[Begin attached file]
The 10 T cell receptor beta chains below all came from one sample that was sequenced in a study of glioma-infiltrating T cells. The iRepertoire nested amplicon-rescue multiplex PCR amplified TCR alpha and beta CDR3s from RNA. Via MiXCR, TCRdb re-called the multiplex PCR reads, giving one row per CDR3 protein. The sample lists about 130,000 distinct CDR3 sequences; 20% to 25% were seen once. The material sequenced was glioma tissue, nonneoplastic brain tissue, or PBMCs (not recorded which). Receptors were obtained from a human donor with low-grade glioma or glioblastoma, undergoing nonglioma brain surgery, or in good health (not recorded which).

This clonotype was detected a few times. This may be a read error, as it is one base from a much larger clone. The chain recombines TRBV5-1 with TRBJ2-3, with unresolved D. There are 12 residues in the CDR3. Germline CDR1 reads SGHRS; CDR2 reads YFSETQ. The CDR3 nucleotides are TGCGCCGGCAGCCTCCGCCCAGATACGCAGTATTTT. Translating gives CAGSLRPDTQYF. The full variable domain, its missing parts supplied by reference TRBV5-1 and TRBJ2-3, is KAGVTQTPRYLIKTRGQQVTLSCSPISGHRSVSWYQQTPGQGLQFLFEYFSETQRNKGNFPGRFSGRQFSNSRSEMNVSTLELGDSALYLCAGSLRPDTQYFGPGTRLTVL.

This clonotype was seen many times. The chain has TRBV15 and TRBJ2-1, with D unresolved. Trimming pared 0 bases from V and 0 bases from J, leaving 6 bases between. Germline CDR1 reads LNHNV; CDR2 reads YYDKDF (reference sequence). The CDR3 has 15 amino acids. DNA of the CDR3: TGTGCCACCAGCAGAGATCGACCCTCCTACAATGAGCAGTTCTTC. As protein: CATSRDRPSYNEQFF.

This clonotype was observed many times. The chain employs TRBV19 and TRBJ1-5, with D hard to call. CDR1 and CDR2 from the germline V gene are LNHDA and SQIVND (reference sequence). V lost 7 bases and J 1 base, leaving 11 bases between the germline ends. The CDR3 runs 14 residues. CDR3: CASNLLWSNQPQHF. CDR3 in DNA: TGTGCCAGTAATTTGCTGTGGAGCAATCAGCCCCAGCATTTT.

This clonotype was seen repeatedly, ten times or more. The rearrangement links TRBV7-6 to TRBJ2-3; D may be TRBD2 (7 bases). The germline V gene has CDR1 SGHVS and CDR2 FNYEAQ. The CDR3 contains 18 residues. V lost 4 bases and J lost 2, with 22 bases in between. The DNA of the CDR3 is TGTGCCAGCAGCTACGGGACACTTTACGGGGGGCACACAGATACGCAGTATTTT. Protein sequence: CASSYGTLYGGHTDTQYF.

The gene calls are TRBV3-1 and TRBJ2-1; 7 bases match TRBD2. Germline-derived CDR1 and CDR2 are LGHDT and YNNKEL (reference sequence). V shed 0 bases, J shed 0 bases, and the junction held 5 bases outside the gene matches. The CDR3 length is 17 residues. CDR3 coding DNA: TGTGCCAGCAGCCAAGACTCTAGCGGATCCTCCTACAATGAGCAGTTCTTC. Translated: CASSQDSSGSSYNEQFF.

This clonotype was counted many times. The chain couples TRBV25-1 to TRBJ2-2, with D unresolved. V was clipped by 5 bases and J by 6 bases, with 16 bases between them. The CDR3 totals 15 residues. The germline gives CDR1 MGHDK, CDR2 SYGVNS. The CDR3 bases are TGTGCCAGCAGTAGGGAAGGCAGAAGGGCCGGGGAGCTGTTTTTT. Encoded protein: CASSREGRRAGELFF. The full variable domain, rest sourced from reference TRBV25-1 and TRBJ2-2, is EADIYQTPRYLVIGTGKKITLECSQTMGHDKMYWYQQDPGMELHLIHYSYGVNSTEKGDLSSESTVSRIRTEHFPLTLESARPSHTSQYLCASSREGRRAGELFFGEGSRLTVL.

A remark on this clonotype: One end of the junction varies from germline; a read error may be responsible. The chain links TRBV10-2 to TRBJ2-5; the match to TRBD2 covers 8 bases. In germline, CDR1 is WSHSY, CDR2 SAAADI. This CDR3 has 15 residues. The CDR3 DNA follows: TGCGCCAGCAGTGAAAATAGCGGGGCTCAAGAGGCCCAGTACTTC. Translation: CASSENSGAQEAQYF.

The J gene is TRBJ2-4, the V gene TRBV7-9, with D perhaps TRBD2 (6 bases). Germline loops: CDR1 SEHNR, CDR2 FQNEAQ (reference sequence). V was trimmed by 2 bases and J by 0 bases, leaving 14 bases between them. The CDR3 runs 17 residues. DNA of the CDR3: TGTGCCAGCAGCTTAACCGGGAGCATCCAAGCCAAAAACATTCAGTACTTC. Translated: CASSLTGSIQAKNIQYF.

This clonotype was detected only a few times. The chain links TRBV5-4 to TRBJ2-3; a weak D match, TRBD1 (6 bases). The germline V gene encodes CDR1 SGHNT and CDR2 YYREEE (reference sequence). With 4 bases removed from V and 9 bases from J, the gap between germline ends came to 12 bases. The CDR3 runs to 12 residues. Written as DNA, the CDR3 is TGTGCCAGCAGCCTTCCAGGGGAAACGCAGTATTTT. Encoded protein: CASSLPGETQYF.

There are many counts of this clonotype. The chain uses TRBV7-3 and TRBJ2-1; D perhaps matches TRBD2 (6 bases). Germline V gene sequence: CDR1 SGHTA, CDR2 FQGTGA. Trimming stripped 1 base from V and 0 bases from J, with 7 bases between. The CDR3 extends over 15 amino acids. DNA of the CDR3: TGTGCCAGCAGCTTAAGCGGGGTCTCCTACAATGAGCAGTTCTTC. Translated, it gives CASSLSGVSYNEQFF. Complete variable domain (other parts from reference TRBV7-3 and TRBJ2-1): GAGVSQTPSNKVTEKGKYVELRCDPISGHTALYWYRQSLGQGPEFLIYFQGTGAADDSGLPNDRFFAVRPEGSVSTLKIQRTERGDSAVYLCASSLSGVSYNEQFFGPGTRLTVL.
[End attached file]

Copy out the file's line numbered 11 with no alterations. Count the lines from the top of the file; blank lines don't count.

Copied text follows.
There are many counts of this clonotype. The chain uses TRBV7-3 and TRBJ2-1; D perhaps matches TRBD2 (6 bases). Germline V gene sequence: CDR1 SGHTA, CDR2 FQGTGA. Trimming stripped 1 base from V and 0 bases from J, with 7 bases between. The CDR3 extends over 15 amino acids. DNA of the CDR3: TGTGCCAGCAGCTTAAGCGGGGTCTCCTACAATGAGCAGTTCTTC. Translated, it gives CASSLSGVSYNEQFF. Complete variable domain (other parts from reference TRBV7-3 and TRBJ2-1): GAGVSQTPSNKVTEKGKYVELRCDPISGHTALYWYRQSLGQGPEFLIYFQGTGAADDSGLPNDRFFAVRPEGSVSTLKIQRTERGDSAVYLCASSLSGVSYNEQFFGPGTRLTVL.